Organic Slot farming: a new approach to growing farming and gardening
Last year we found that when using the slot method, plant growth was hindered due to soil compression. Our traditionally farmed plant growth outpaced our slot farm plant growth because of the inability of the plant root system to grow in compacted soil. Our goal this year was to fix this issue by introducing the angled-slot method, which we believed would allow for more root growth by widening the area in which we planted our seed.
In March, we began by preparing our land, raking out any small rock or chat that was still present in the field, and extending the area of our slot farm. We then aerated the site to allow water and air to get into the soil. Then we created our first slots using the angled slot method. We planted Swiss chard, Kale, Collards, Sweet Cabbage, and Broccoli from seed. After planting, we applied compost to the rows planted. At the end of March, several of the rows began to sprout. We continued to maintain the slot farm by watering (when watering we used an average of 42 gallons each time watered and we watered every two to three days throughout the project) and pulling weeds.
In April, we continued maintenance on the slot farm by weed-eating in between the rows and pulling out the weeds in between the plants. Weeds that were growing in close to the plants were hand pulled. We also obtained another load of straw and applied straw to all slot rows.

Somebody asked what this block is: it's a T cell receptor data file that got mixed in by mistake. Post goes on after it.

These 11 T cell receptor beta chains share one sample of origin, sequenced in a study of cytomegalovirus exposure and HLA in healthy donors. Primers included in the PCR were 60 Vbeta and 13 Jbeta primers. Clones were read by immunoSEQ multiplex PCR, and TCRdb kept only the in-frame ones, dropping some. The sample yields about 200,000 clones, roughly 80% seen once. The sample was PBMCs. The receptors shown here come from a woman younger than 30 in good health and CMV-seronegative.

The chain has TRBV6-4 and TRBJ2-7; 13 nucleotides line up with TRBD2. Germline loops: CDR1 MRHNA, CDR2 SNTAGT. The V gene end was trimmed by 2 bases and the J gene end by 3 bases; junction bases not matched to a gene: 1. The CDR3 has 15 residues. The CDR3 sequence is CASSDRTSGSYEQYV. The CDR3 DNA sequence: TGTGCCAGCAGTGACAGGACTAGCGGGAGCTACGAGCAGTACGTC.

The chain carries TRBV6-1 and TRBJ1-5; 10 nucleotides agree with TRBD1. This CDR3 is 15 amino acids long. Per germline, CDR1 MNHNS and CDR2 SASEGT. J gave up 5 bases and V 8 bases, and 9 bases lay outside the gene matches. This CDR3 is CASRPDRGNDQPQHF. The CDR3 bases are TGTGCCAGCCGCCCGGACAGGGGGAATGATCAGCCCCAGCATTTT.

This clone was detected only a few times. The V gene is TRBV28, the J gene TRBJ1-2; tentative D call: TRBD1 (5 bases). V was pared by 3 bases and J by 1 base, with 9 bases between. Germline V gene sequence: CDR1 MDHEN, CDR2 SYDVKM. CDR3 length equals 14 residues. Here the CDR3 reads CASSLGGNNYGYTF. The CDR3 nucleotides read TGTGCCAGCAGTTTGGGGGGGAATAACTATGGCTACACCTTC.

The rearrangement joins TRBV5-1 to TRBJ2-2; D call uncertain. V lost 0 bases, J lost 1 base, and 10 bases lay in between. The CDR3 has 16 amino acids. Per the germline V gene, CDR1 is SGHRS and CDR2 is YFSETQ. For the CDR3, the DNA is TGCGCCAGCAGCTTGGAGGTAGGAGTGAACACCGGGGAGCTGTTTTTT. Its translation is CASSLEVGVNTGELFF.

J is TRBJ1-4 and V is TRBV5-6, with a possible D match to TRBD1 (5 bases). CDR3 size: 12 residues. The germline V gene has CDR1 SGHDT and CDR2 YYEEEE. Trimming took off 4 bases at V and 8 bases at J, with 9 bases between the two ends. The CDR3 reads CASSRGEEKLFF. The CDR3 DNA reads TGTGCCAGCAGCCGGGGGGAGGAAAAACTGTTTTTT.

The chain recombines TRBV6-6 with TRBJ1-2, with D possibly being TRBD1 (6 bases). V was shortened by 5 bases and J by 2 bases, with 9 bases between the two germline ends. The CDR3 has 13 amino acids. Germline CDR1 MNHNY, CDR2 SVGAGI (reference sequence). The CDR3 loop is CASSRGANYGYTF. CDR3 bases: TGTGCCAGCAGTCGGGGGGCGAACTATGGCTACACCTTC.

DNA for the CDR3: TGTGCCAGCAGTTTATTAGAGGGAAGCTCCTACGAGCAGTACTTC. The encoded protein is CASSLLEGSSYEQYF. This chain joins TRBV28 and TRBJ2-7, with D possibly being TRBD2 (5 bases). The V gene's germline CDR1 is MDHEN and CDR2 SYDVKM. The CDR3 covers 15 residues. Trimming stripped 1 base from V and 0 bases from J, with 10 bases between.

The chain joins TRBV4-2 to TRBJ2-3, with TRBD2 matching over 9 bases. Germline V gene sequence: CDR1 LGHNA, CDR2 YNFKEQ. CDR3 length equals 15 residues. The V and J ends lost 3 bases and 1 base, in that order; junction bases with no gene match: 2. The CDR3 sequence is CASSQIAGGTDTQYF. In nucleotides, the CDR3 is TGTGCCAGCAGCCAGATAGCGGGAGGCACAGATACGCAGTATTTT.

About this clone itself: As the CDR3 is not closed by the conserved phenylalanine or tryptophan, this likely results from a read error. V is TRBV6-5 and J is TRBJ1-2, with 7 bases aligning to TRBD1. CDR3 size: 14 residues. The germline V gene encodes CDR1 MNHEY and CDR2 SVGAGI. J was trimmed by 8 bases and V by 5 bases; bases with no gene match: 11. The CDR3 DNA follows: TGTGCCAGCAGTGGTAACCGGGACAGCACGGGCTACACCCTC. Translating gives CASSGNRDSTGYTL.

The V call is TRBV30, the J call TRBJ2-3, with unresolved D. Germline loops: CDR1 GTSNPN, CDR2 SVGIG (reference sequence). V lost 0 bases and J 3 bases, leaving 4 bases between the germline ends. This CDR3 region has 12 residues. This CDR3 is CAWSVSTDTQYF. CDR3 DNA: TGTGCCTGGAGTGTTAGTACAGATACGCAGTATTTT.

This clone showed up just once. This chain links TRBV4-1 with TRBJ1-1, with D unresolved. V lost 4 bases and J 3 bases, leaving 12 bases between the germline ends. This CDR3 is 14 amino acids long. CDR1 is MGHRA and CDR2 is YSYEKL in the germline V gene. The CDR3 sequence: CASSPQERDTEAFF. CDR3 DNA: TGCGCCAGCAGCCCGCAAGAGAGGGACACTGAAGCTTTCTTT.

In May, we continued maintenance of the slot farm, but noticed that the slot farm plant growth was still very slow and the plants that had sprouted were not very robust.
In the beginning of June, we decided that the growth of the slot farm plants was still inadequate even using the angled slot method. The plants were still struggling to grow even with the additional room the angled slot method provided for root growth. Addressing this issue, we decided to use transplants (plant starters), our logic being that plants which already have a root system established may be better able to grow in the angled slot and keep the grass from taking control of the slot, thereby also decreasing our labor.
We acquired several tomato plant starters and planted several rows of them using the angled slot method. We continued to monitor, weed-eat, lay straw and water them through the month of July and August. We were very encouraged with the growth of the tomato transplants using the angled slot method (see pictures below). The tomato plants not only grew at a rate comparable to traditionally farmed crops but also began to flower and produce tomatoes. Unfortunately, the production stage of the tomato plants was affected by the extreme heat and drought that fell upon the Midwest, severely hindering the growth of these plants at the fruiting point in their plant cycle. However, we are confident now that combining the angled slot method with the use of transplants, we will be successful in making slot farming a viable method for farming. We requested a project extension through 2013 to allow us continue the project and make adjustments for the drought. Some of these adjustments will include heavier applications of straw and longer watering periods.